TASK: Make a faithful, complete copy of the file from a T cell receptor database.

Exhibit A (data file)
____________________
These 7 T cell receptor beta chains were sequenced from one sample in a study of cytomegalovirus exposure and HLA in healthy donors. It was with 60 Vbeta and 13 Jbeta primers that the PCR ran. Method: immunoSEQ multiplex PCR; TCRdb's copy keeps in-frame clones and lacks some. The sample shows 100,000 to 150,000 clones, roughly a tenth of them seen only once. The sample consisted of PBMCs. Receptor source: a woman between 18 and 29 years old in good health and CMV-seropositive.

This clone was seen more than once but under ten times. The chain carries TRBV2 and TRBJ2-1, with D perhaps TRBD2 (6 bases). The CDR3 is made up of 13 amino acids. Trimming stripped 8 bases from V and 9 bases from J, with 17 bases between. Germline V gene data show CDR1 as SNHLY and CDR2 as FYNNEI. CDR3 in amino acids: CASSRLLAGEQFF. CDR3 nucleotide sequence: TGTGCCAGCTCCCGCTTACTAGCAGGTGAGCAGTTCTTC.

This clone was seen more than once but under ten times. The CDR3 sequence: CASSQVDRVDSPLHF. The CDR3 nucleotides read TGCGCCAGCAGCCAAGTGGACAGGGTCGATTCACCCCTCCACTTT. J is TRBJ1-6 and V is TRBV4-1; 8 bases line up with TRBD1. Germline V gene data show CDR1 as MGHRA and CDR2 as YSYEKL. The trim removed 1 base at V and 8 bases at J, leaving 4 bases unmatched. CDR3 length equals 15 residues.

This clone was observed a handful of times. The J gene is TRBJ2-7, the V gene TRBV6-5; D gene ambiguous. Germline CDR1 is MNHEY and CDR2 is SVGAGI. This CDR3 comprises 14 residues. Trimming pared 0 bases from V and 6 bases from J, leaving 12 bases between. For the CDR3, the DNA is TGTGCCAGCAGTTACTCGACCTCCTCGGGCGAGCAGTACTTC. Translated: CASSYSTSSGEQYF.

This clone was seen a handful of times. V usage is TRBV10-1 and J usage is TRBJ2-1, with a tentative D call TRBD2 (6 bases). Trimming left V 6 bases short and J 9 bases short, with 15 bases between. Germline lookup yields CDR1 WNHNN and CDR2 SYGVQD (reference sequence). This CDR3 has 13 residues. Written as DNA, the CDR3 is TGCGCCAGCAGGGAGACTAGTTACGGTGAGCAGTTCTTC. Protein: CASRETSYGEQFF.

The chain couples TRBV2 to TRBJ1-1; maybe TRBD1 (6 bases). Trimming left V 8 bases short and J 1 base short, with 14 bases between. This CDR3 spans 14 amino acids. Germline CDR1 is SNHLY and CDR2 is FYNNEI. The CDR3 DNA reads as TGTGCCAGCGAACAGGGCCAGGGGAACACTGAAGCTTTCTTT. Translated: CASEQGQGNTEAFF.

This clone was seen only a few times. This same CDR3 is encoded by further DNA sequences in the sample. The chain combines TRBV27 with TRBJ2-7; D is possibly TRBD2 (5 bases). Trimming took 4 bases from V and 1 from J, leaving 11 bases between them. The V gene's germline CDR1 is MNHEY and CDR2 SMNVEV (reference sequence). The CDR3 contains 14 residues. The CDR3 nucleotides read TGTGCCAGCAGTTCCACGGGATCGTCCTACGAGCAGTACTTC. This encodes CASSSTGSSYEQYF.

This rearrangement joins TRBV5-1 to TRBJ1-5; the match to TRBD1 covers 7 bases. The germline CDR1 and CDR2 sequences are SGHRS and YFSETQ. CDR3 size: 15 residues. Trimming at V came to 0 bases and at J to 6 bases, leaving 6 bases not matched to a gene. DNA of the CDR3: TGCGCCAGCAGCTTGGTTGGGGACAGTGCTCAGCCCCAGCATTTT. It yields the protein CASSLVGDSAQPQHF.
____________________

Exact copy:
These 7 T cell receptor beta chains were sequenced from one sample in a study of cytomegalovirus exposure and HLA in healthy donors. It was with 60 Vbeta and 13 Jbeta primers that the PCR ran. Method: immunoSEQ multiplex PCR; TCRdb's copy keeps in-frame clones and lacks some. The sample shows 100,000 to 150,000 clones, roughly a tenth of them seen only once. The sample consisted of PBMCs. Receptor source: a woman between 18 and 29 years old in good health and CMV-seropositive.

This clone was seen more than once but under ten times. The chain carries TRBV2 and TRBJ2-1, with D perhaps TRBD2 (6 bases). The CDR3 is made up of 13 amino acids. Trimming stripped 8 bases from V and 9 bases from J, with 17 bases between. Germline V gene data show CDR1 as SNHLY and CDR2 as FYNNEI. CDR3 in amino acids: CASSRLLAGEQFF. CDR3 nucleotide sequence: TGTGCCAGCTCCCGCTTACTAGCAGGTGAGCAGTTCTTC.

This clone was seen more than once but under ten times. The CDR3 sequence: CASSQVDRVDSPLHF. The CDR3 nucleotides read TGCGCCAGCAGCCAAGTGGACAGGGTCGATTCACCCCTCCACTTT. J is TRBJ1-6 and V is TRBV4-1; 8 bases line up with TRBD1. Germline V gene data show CDR1 as MGHRA and CDR2 as YSYEKL. The trim removed 1 base at V and 8 bases at J, leaving 4 bases unmatched. CDR3 length equals 15 residues.

This clone was observed a handful of times. The J gene is TRBJ2-7, the V gene TRBV6-5; D gene ambiguous. Germline CDR1 is MNHEY and CDR2 is SVGAGI. This CDR3 comprises 14 residues. Trimming pared 0 bases from V and 6 bases from J, leaving 12 bases between. For the CDR3, the DNA is TGTGCCAGCAGTTACTCGACCTCCTCGGGCGAGCAGTACTTC. Translated: CASSYSTSSGEQYF.

This clone was seen a handful of times. V usage is TRBV10-1 and J usage is TRBJ2-1, with a tentative D call TRBD2 (6 bases). Trimming left V 6 bases short and J 9 bases short, with 15 bases between. Germline lookup yields CDR1 WNHNN and CDR2 SYGVQD (reference sequence). This CDR3 has 13 residues. Written as DNA, the CDR3 is TGCGCCAGCAGGGAGACTAGTTACGGTGAGCAGTTCTTC. Protein: CASRETSYGEQFF.

The chain couples TRBV2 to TRBJ1-1; maybe TRBD1 (6 bases). Trimming left V 8 bases short and J 1 base short, with 14 bases between. This CDR3 spans 14 amino acids. Germline CDR1 is SNHLY and CDR2 is FYNNEI. The CDR3 DNA reads as TGTGCCAGCGAACAGGGCCAGGGGAACACTGAAGCTTTCTTT. Translated: CASEQGQGNTEAFF.

This clone was seen only a few times. This same CDR3 is encoded by further DNA sequences in the sample. The chain combines TRBV27 with TRBJ2-7; D is possibly TRBD2 (5 bases). Trimming took 4 bases from V and 1 from J, leaving 11 bases between them. The V gene's germline CDR1 is MNHEY and CDR2 SMNVEV (reference sequence). The CDR3 contains 14 residues. The CDR3 nucleotides read TGTGCCAGCAGTTCCACGGGATCGTCCTACGAGCAGTACTTC. This encodes CASSSTGSSYEQYF.

This rearrangement joins TRBV5-1 to TRBJ1-5; the match to TRBD1 covers 7 bases. The germline CDR1 and CDR2 sequences are SGHRS and YFSETQ. CDR3 size: 15 residues. Trimming at V came to 0 bases and at J to 6 bases, leaving 6 bases not matched to a gene. DNA of the CDR3: TGCGCCAGCAGCTTGGTTGGGGACAGTGCTCAGCCCCAGCATTTT. It yields the protein CASSLVGDSAQPQHF.